Issue 34

March 2005
In this issue we take a step back in time in order to look to the future - we crack the codes of history, look forward to quantum cryptography, and meet the 19th century female mathematician who envisioned the computers of today. Plus we find out how maths turns the thoughts of Lords to the pub.
Rachel Thomas looks at the life and work of pioneering woman mathematician Ada Lovelace, who foresaw computer-generated music and graphics, despite living long before the computer era.
In the first of two articles, Artur Ekert takes a tour through the history of codes and the prospects for truly unbreakable quantum cryptography.
During the Second World War, the Allies' codebreakers worked at Bletchley Park to decipher the supposedly unbreakable Enigma code. Claire Ellis tells us about their heroic efforts, which historians believe shortened the war by two years.
The tsunami of December 26th 2004 has focused the world's attention on this terrifying consequence of an underwater earthquake. Michael McIntyre explores the underlying wave mathematics.
  • Wisdom from above - An intriguing debate in the House of Lords on standards in maths education
  • Readers' corner - How many computers does the world need?
Nick Crawley had recently set up his own financial consultancy firm in Sydney, Australia, offering advice on large-scale financing deals. He tells Plus about the challenges and rewards of working in an incentive-driven environment.
Chocolate egg or chocolate bunny? Dark chocolate or white?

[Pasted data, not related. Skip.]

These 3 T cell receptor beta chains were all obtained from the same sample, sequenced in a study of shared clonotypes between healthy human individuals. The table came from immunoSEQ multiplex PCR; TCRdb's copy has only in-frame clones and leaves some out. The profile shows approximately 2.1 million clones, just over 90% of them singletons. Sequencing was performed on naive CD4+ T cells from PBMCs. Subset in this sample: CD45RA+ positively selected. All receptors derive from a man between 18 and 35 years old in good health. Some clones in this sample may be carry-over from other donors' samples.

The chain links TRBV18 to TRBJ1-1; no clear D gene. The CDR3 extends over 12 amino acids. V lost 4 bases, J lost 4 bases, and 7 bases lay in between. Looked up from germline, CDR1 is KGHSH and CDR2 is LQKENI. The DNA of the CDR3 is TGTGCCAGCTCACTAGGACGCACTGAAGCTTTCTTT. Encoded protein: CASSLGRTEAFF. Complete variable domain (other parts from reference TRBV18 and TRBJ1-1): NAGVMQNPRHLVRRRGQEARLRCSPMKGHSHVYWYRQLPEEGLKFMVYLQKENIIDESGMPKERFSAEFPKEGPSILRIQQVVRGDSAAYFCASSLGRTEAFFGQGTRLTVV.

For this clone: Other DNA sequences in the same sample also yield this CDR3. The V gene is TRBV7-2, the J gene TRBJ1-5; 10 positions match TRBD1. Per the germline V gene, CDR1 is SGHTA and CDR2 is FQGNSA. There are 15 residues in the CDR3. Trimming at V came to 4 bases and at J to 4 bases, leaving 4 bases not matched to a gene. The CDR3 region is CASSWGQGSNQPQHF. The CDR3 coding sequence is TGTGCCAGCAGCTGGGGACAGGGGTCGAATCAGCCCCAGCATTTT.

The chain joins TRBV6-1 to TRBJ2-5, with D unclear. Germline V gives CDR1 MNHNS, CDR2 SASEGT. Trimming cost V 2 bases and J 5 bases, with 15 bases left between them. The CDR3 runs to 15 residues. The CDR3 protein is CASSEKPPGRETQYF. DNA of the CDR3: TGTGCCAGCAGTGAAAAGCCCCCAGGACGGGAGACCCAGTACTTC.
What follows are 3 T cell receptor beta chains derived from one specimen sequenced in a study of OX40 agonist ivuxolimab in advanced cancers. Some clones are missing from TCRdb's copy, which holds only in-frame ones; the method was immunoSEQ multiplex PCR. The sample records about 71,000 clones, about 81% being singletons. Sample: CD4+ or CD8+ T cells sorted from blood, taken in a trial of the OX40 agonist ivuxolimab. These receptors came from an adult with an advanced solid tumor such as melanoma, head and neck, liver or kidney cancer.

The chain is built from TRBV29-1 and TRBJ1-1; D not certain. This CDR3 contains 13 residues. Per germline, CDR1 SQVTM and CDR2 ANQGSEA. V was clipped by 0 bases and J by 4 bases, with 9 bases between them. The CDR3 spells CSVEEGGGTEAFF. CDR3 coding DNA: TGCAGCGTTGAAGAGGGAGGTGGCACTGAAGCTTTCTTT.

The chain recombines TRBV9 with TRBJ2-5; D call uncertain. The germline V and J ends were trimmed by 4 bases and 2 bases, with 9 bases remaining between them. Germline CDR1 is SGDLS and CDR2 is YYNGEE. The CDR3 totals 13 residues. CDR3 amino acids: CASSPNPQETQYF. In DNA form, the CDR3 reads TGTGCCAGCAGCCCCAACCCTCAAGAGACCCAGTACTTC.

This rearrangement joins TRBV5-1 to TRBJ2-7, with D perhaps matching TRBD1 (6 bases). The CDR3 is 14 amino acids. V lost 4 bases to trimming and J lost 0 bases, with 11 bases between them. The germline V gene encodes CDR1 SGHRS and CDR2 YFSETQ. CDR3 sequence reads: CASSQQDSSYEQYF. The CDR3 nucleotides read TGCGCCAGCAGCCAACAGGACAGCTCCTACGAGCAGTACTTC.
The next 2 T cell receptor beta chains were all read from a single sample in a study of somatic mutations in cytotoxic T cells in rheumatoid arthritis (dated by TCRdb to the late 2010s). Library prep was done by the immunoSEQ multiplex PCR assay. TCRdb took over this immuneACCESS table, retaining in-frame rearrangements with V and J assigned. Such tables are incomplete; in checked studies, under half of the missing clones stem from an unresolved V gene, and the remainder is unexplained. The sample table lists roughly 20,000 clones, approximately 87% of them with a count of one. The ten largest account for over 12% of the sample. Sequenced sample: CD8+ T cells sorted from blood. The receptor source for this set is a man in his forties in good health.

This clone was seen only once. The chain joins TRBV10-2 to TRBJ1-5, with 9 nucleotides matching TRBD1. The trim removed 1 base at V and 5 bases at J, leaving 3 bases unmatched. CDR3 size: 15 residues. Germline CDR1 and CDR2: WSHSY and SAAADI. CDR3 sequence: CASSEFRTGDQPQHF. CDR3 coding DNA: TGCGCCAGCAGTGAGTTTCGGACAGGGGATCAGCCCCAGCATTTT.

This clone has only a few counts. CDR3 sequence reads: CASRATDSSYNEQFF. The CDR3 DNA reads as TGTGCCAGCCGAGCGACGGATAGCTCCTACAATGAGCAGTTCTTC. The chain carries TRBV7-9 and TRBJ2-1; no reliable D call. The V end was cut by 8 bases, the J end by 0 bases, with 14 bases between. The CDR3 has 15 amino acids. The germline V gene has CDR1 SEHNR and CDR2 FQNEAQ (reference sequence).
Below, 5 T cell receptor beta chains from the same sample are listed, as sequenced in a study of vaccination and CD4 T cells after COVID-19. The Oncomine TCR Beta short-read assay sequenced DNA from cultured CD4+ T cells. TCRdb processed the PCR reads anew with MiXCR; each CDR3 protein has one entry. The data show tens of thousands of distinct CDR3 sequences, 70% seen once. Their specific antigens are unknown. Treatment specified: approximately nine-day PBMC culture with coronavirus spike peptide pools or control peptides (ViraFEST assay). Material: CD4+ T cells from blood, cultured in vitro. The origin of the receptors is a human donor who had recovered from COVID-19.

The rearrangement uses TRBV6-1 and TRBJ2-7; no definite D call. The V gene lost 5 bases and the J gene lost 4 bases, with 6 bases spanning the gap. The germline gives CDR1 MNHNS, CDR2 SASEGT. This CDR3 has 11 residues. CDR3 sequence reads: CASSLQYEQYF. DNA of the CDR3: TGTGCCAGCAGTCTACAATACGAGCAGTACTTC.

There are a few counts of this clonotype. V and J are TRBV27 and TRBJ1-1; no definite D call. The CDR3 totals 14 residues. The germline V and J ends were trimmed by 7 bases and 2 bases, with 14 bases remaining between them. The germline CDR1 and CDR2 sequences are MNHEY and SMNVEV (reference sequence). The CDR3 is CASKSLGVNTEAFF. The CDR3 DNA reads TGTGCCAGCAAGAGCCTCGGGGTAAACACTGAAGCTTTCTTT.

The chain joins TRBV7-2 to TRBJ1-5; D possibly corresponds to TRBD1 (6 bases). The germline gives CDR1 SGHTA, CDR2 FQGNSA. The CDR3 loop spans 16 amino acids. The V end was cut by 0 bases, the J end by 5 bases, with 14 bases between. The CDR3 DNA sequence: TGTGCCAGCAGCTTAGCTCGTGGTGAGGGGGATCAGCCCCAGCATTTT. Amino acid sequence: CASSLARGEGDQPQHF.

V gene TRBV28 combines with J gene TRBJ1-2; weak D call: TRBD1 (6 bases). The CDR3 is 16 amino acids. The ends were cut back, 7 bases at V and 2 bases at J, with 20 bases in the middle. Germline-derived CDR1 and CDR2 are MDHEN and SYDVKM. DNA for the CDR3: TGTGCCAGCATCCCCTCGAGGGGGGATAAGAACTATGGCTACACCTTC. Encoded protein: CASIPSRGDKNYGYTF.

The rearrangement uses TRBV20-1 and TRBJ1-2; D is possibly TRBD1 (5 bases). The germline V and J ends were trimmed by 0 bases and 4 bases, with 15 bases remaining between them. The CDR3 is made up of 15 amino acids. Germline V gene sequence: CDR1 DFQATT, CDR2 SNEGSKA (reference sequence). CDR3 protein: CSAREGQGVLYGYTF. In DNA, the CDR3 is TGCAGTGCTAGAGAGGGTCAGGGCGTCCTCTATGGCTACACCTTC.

This book is a curious mixture of biography, history and mathematics, all neatly packaged into an entertaining and enlightening read. In essence it is a biography of the brilliant and eccentric mathematician, John von Neumann, who began life, much like many of the other great mathematicians, by being able to do basic arithmatic before other children could speak and with an ability to calculate exceptionally well before he even went to school.
It's never easy for me to read a work of fiction based in and around a world I'm familiar with. Quite often I find that the author will make some small error of fact, perhaps about something very minor, which then stops me from enjoying the book as a whole because I begin to wonder what other facts, in areas that I know nothing about, are also incorrect.
"Tribute to a Mathemagician" is the third book in a series of publications based on the Gathering for Gardner meetings, a regular gathering of enthusiasts who share Martin Gardner's interests in mathematics, magic and puzzle creation. Martin Gardner, the father of recreational mathematics, has influenced readers all over the world with his "Mathematical Games" column in Scientific American, which ran for 25 years.